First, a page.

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HacKidemia is a global organization that runs hands-on STEM workshops for kids in more than 25 countries around the world with 8000 children and 400 mentors. They were asked to bring the project to Africa and launched an indiegogo campaign two months ago: http://www.indiegogo.com/projects/afrimakers. The main intention is to enable African makers -- kids in particular -- to use making and prototyping for solving local challenges like access to clean water, energy and information. SparkFun has donated the materials for 7 maker boxes - enough to support the initial campaign goal to equip each of the 7 hubs with a set of Arduino's, sensors, books, and tools.

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RGB Panel Jumbotron

August 5, 2014

This tutorial will show you how to combine a webcam, a 32x32 RGB LED panel, and a Teensy 3.1 to stream video from the webcam, pixelate it, and display it on the LED panel - LIVE.

Data Types in Arduino

November 6, 2013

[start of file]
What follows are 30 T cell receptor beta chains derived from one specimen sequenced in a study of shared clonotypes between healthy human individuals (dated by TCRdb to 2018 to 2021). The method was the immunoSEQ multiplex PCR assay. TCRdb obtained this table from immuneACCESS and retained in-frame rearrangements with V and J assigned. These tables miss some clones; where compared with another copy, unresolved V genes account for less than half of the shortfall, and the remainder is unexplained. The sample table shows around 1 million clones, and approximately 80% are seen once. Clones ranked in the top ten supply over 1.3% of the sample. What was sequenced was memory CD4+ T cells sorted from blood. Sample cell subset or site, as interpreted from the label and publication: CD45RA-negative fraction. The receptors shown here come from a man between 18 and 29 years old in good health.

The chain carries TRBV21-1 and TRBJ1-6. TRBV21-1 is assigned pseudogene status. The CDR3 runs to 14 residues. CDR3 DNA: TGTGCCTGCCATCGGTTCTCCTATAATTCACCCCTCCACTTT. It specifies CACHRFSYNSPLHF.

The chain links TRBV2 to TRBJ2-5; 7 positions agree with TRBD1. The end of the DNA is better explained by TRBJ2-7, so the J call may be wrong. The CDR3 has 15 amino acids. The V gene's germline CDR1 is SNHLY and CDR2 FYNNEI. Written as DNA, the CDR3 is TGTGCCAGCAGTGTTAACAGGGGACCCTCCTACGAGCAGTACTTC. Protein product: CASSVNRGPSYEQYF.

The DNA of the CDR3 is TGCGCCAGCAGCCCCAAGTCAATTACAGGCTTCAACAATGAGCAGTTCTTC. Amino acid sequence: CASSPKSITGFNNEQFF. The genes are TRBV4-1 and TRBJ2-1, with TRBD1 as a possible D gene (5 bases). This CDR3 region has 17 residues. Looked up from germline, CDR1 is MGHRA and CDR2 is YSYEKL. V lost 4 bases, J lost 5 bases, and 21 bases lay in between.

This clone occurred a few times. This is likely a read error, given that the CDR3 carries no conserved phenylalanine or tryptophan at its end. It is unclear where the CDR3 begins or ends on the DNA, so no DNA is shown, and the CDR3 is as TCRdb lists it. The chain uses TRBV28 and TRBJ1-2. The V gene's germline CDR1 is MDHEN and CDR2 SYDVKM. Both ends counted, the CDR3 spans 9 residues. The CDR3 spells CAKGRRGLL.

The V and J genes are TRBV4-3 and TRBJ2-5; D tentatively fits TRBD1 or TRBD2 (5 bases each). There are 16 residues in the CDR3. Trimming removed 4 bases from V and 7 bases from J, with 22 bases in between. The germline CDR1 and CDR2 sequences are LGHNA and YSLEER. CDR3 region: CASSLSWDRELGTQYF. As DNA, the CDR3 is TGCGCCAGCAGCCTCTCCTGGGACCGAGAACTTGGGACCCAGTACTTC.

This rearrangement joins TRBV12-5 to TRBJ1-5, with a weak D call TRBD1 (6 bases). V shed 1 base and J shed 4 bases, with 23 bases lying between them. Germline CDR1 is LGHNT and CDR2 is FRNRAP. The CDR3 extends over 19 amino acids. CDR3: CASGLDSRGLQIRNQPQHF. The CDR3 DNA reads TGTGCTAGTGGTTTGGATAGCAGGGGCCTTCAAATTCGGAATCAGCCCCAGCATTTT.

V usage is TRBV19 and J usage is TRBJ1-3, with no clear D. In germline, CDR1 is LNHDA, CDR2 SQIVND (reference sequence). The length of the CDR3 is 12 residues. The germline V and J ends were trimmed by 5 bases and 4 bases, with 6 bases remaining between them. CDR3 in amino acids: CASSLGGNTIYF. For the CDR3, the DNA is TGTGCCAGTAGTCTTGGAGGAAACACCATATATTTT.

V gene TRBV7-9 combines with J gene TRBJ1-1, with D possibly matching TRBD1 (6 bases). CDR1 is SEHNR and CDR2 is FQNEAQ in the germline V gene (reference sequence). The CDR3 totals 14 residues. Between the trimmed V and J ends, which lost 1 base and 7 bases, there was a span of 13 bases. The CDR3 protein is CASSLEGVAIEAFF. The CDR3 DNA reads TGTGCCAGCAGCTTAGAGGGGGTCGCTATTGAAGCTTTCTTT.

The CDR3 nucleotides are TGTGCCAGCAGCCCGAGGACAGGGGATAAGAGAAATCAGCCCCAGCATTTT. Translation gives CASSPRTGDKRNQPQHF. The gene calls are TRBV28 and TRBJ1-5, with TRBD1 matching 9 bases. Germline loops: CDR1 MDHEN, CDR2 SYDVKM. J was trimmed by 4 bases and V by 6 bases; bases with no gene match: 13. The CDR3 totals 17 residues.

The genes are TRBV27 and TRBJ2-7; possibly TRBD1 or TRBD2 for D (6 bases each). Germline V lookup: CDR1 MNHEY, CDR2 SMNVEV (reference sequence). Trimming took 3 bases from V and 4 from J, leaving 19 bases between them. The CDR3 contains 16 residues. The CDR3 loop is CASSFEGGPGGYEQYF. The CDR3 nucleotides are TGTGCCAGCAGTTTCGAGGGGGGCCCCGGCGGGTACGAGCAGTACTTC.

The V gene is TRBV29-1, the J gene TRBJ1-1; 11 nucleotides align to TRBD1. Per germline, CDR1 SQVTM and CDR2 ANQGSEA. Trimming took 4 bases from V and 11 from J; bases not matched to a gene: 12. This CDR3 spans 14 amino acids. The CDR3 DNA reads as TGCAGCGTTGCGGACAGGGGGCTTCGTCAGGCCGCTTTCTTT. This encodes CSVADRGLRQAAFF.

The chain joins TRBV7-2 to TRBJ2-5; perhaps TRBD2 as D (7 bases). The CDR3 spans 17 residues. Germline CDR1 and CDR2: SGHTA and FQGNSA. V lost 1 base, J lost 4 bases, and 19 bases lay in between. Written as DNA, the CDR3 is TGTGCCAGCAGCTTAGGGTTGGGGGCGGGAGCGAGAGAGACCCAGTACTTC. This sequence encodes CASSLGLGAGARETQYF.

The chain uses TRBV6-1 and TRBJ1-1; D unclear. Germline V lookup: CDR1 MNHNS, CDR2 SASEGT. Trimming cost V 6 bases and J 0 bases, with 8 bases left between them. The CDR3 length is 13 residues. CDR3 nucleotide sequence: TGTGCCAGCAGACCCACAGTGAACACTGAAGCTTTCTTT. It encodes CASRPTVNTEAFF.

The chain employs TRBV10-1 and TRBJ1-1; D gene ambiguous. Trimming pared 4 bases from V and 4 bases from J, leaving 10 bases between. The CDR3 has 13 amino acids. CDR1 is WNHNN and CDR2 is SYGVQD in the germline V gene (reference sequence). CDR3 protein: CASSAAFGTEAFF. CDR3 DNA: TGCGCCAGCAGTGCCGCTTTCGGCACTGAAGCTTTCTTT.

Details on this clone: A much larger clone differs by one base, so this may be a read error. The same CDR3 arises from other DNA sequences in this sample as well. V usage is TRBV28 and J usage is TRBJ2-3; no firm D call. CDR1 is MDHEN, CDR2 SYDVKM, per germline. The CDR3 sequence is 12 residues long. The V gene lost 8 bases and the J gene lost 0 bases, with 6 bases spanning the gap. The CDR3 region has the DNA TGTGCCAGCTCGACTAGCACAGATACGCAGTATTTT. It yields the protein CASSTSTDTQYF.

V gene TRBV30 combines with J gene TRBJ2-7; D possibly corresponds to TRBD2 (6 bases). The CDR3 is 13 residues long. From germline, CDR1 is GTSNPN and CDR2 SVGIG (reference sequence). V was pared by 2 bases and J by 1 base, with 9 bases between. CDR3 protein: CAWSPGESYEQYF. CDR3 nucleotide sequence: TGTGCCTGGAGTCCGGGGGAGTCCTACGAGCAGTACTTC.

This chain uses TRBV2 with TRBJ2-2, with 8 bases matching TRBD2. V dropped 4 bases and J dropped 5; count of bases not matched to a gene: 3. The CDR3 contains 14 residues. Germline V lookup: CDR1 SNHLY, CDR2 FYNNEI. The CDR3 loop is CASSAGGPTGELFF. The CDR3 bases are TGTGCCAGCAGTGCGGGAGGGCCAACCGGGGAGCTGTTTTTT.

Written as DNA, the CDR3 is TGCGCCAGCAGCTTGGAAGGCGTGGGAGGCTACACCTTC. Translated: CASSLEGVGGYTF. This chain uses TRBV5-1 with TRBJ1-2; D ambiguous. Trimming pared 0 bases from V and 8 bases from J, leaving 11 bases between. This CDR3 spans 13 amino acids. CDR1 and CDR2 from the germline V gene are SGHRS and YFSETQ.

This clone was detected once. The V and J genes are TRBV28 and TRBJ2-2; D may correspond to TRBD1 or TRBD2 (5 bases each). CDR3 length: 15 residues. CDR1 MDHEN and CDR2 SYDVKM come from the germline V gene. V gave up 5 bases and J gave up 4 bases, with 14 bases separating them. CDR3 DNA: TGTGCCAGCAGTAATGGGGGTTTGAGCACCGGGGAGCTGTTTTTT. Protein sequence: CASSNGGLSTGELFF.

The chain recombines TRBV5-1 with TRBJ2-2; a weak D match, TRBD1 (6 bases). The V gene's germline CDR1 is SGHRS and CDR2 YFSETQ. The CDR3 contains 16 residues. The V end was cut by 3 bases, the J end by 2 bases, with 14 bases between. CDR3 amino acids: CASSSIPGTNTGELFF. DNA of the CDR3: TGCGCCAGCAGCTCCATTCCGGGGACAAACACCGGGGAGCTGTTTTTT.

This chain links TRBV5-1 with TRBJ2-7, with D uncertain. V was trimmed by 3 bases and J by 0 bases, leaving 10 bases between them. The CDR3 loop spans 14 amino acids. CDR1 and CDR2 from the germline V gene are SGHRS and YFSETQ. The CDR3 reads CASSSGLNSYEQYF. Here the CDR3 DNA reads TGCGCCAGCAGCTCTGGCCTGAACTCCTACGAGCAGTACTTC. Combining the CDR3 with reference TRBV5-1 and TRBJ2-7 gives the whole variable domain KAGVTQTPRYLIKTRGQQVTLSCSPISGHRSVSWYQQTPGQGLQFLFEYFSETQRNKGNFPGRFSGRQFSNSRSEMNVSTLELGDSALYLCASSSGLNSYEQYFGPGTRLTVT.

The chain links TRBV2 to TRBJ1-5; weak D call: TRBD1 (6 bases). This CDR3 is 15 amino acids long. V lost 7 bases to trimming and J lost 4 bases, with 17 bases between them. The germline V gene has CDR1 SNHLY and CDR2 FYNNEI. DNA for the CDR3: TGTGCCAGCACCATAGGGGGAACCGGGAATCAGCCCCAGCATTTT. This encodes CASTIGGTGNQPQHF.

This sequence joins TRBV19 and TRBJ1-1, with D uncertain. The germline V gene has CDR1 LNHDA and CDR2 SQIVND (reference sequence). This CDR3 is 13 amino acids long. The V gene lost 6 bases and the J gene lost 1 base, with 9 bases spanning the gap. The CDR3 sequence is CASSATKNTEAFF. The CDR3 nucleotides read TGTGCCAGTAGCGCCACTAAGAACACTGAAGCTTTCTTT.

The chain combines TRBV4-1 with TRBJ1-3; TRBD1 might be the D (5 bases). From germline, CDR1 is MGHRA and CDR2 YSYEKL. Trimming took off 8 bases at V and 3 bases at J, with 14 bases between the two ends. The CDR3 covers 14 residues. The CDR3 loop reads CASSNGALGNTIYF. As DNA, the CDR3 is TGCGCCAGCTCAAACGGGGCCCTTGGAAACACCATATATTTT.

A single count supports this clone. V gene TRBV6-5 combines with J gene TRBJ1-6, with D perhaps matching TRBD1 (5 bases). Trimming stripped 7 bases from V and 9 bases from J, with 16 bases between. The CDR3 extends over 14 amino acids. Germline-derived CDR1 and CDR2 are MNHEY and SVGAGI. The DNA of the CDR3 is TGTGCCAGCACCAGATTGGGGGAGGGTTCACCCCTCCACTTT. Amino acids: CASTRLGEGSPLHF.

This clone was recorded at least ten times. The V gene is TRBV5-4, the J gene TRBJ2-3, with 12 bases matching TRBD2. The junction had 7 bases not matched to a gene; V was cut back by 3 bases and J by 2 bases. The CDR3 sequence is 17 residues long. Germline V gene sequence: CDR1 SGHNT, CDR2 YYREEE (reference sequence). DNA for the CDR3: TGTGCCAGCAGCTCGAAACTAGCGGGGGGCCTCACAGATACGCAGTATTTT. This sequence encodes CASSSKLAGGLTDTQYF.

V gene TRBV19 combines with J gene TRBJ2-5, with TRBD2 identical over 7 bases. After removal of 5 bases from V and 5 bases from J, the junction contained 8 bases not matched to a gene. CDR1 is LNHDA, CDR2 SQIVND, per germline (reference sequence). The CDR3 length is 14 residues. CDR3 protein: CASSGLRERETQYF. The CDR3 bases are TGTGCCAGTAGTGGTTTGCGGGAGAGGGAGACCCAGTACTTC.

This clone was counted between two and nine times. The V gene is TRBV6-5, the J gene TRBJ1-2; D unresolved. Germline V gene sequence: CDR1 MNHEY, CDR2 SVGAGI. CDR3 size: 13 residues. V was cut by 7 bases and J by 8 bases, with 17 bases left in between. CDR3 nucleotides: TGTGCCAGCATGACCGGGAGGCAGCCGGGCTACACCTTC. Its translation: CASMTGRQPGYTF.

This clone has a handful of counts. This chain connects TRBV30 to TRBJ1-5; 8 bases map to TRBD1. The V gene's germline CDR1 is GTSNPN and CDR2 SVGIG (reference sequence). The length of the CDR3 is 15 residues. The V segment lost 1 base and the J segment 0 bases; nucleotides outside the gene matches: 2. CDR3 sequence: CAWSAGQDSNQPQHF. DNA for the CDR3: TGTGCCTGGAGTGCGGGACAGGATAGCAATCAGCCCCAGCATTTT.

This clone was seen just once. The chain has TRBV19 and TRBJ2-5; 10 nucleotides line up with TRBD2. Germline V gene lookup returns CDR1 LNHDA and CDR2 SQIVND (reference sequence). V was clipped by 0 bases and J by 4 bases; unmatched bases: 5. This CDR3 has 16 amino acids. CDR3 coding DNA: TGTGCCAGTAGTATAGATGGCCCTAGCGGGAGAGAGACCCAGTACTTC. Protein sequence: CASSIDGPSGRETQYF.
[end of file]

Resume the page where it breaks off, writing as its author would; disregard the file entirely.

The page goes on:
Learn about the common data types and what they signify in the Arduino programming environment.

Firefly Jar Assembly Guide

May 14, 2013

Make a soft circuit firefly jar with conductive thread, LEDs, and the LilyTwinkle!

Connecting Arduino to Processing

April 25, 2013

Send serial data from Arduino to Processing and back - even at the same time!

Installing Arduino IDE

March 26, 2013

A step-by-step guide to installing and testing the Arduino software on Windows, Mac, and Linux.
  • I actually did reach out to Becky Stern at AdaFruit for this, but sadly she was unavailable during SXSWedu – having said that, I don’t think there’s much doubt that both organizations would love to see more girls and women involved in traditionally male-dominated tech fields.

  • Looks like you are picking the wrong number in the array to pick your serial port – if you’re using a 3 in the line:

    String portName = Serial.list()[3];

    Try replacing that 3 with a 0, 1, or 2 instead.

  • Is the code above properly terminated with a semicolon? Are your parentheses properly matched and nested? This error occurs due to a syntax error in your code, has nothing to do with your serial port.